October 21, 2019; New York Times
Boulders on sidewalks. Tree stumps and branches on the streets. Spiky, prickly, plants in yards. All of these have appeared in California as a means to deter homeless persons from erecting tent cities or sleeping outside in their neighborhoods. This article in the New York Times alleges that even the most ostensibly liberal of Californians have begun to despair of their inability to “treat” the problem away.
In June 2019, NPQ addressed this issue in the Los Angeles area, with some optimism for all of the needed resources aligning to address and resolve the problem. Kori Kanayama concluded:
There is a convergence of a record number of overburdened renters desperate for housing they can afford, the willingness of policy makers to do something to lessen the crisis, and available resources. It could be a rare collaborative opportunity for nonprofits that normally toil in separate arenas to advocate together for visible change.
But, this is not just about renters. The “visible change” for many California residents became more and more tent cities in areas once thought immune, such as in wealthy suburbs or near newly built condos and business districts. Thomas Fuller, Tim Arango, and Louis Keene, writing for the New York Times, let the numbers tell the story:
San Jose, the nation’s 10th-largest city, counted 6,200 homeless people this year, a 42 percent increase since the last count two years ago. In Oakland, the figure climbed 47 percent. And it rose 17 percent in San Francisco, and 12 percent in Los Angeles, where the county counted so many homeless people—59,000—that they could fill Dodger Stadium.
Homelessness has become a top concern among California’s residents, and voters and public officials are paying attention. California and its major cities have an affordable housing crisis and a huge wealth gap, which plays right into the attitudes around those who have ended up without a roof over their heads. While many would like to point to drugs and mental illness as the core issues, they are only a piece of this complicated puzzle.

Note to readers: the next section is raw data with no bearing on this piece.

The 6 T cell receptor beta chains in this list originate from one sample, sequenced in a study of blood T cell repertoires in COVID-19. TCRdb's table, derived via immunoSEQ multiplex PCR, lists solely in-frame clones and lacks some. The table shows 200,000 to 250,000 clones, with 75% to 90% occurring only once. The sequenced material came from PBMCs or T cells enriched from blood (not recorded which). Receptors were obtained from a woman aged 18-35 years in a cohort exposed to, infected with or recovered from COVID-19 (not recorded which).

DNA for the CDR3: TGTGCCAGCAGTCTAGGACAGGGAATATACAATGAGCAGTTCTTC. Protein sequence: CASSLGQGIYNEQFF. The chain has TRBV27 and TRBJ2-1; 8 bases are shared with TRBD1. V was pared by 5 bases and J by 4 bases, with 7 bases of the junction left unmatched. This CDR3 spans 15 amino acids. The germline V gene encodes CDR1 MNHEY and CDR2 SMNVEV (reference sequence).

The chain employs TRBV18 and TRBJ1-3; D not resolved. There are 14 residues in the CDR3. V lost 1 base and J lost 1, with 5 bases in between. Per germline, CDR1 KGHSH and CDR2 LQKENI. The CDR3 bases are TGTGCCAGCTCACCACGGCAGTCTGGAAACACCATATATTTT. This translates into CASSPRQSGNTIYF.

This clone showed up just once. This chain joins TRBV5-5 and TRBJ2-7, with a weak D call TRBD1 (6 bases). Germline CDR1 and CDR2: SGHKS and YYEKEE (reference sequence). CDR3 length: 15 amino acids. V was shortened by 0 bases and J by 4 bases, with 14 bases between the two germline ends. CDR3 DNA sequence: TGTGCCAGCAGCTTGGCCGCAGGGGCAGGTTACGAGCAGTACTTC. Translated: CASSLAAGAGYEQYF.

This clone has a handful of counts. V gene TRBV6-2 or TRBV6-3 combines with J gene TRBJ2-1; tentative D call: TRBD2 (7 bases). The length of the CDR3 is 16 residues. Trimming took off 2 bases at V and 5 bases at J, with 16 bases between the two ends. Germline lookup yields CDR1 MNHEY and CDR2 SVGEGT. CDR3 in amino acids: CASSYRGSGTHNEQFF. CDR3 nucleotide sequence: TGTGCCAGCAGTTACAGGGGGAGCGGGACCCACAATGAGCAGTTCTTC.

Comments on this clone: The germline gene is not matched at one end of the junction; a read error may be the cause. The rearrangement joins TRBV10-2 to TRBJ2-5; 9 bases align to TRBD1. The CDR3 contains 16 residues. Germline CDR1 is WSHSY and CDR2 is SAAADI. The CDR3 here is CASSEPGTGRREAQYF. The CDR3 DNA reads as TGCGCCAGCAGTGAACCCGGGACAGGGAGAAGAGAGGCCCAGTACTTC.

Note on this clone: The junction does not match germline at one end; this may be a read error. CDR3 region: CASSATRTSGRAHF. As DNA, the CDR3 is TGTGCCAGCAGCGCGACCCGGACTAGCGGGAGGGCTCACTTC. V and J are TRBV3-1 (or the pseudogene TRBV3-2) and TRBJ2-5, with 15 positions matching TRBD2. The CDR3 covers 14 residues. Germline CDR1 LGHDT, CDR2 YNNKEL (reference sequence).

The fact that this situation can be used as a symbol of the failure and hypocrisy of liberals by conservatives adds to the discomfort. As people harden their stances because they don’t want to see encampments on their way to school or fear for their safety going to work, advocates for new solutions are coming up short on many fronts. Some Los Angeles officials have even called for the governor to declare a state of emergency, as with forest fires or hurricanes. This would free up funds meant for use in a natural disaster to address the issue.
“I do think this is, in a lot of ways, a test of who are we as a community,” said John Maceri, chief executive of The People Concern, a social services agency in Los Angeles. “Some people who I’d put in the fed-up category, they’re not bad people. They would describe themselves as left of center, and sometimes very left of center, but at some point, they reach the breaking point.”
“I think those of us in the service-provider community always knew we weren’t going to solve the problem,” says Maceri. “But I think the expectation was we were going to make a significant dent. So, on the one hand, the message is we have all these resources to quote-unquote ‘solve’ this problem. And what the general public sees is, it’s not getting solved, it’s not getting better, it’s getting worse.”
Little wonder about that when we look at some of the dynamics. In California, where the iconic image we tend to hold of the wealth gap comes in the form of tech billionaires, what really drives wealth inequality is that the poor are getting poorer following an unequal recovery after the last recession. In cities where you find both, of course, there will be little wonder about the results.—Carole Levine